LEXINGTON, Ky. (April 6, 2017) — The University of Kentucky Gaines Center for the Humanities has selected 12 exceptional undergraduates as new scholars for the university's Gaines Fellowship Program for the 2017-18 and 2018-19 academic years. Gaines Fellowships are given in recognition of outstanding academic performance, demonstrated ability to conduct independent research, an interest in public issues, and a desire to enhance understanding of the human condition through the humanities.
Gaines Fellowships are awarded for the tenure of a student's junior and senior years, or for the last two years of a five-year program; students in all disciplines and with any intended profession are given equal consideration.
UK's 12 new Gaines Fellows are:
- Hadeel Abdallah, of Lexington, majoring in political science and Arabic and Islamic studies;
- Margaret "Meg" Coppala, of Scott Depot, West Virginia, majoring in English and gender and women's studies;
- Nathaniel Cortas, of Louisville, Kentucky, majoring in English and music;
- Sophia Decker, of Los Angeles, California, majoring in classics and linguistics;
- Benjamin Jones, of Harlan, Kentucky, majoring in history;
- Meghana Kudrimoti, of Lexington, majoring in biology and political science;
- Alyssa Mertka, of Geneva, Illinois, majoring in English;
- Eric Poore, of Williamsburg, Kentucky, majoring in political science;
- Michael Regard, of Lexington, majoring in public health;
- Beau Revlett, of Georgetown, Kentucky, majoring in philosophy;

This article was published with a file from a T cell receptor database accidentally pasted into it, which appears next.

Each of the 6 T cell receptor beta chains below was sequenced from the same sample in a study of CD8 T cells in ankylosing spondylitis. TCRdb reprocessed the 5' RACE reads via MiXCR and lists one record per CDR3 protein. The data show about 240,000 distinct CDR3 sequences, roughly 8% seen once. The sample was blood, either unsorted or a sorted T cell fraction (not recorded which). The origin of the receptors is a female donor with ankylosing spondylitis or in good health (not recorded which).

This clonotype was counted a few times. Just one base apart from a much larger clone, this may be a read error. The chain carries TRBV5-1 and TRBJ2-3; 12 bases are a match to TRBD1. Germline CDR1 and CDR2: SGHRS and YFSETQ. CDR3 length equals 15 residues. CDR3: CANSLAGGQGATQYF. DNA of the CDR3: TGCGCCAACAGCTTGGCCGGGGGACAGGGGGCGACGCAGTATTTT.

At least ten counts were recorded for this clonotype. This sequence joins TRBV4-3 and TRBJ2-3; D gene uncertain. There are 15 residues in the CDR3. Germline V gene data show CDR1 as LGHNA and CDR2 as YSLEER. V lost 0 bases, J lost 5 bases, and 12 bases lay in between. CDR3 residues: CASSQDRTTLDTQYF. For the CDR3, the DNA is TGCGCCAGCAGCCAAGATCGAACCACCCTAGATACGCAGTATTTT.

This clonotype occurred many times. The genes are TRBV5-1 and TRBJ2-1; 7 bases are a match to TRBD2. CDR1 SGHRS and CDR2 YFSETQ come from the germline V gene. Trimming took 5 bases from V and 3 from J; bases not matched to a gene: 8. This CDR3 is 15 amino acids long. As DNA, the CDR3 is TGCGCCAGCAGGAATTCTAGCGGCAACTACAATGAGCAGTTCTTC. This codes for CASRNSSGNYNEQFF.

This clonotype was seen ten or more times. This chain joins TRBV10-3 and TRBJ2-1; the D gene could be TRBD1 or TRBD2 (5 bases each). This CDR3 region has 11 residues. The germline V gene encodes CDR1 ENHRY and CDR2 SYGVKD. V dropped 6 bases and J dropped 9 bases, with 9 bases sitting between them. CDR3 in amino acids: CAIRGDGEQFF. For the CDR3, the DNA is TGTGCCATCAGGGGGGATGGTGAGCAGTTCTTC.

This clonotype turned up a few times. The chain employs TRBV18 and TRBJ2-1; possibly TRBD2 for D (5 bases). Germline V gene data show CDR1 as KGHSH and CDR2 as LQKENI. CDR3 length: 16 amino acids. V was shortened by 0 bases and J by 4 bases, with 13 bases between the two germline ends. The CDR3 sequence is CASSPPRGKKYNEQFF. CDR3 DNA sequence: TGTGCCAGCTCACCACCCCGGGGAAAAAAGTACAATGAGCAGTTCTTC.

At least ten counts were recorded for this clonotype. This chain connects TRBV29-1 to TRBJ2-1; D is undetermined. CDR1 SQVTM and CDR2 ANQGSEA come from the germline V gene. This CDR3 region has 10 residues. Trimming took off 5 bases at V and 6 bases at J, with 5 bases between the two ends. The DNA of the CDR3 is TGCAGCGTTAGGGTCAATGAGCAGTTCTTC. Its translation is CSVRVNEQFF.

- Stephanie Smith, of Lexington, majoring in political science and sociology; and
- Amaris Wade, of Lexington, majoring in foreign language and international economics - Chinese.
All Gaines Fellows are required to take a specially designed, four-credit hour per semester seminar in the humanities during both semesters of their junior year. In addition, each junior fellow must complete a jury project, planning and optionally carrying out an improvement to a community, whether it be our campus, Lexington, the fellow's hometown, or a community further afield.
In the senior year, each fellow must complete a major independent study project of six credit hours. At the conclusion of this project, a thesis paper must be submitted and defended in front of a thesis committee of three university faculty members and the director of the Gaines Center.
The Gaines Fellowship is highly regarded on campus because of the new opportunities and experiences in humanities it offers scholars. "I am excited to gain new perspectives that will challenge my current view of the world, and I hope to gain a close community of peers and professors I can share my personal growth with," sophomore Meghana Kudrimoti said.
Founded in 1984 by a generous gift from John and Joan Gaines, the Gaines Center for the Humanities functions as a laboratory for imaginative and innovative education on UK's campus. The Gaines Center is designed to enrich the study of the humanities as an intellectual activity and as a means to self-betterment. The center offers courses and sponsors activities that appeal to faculty and students in all disciplinary fields.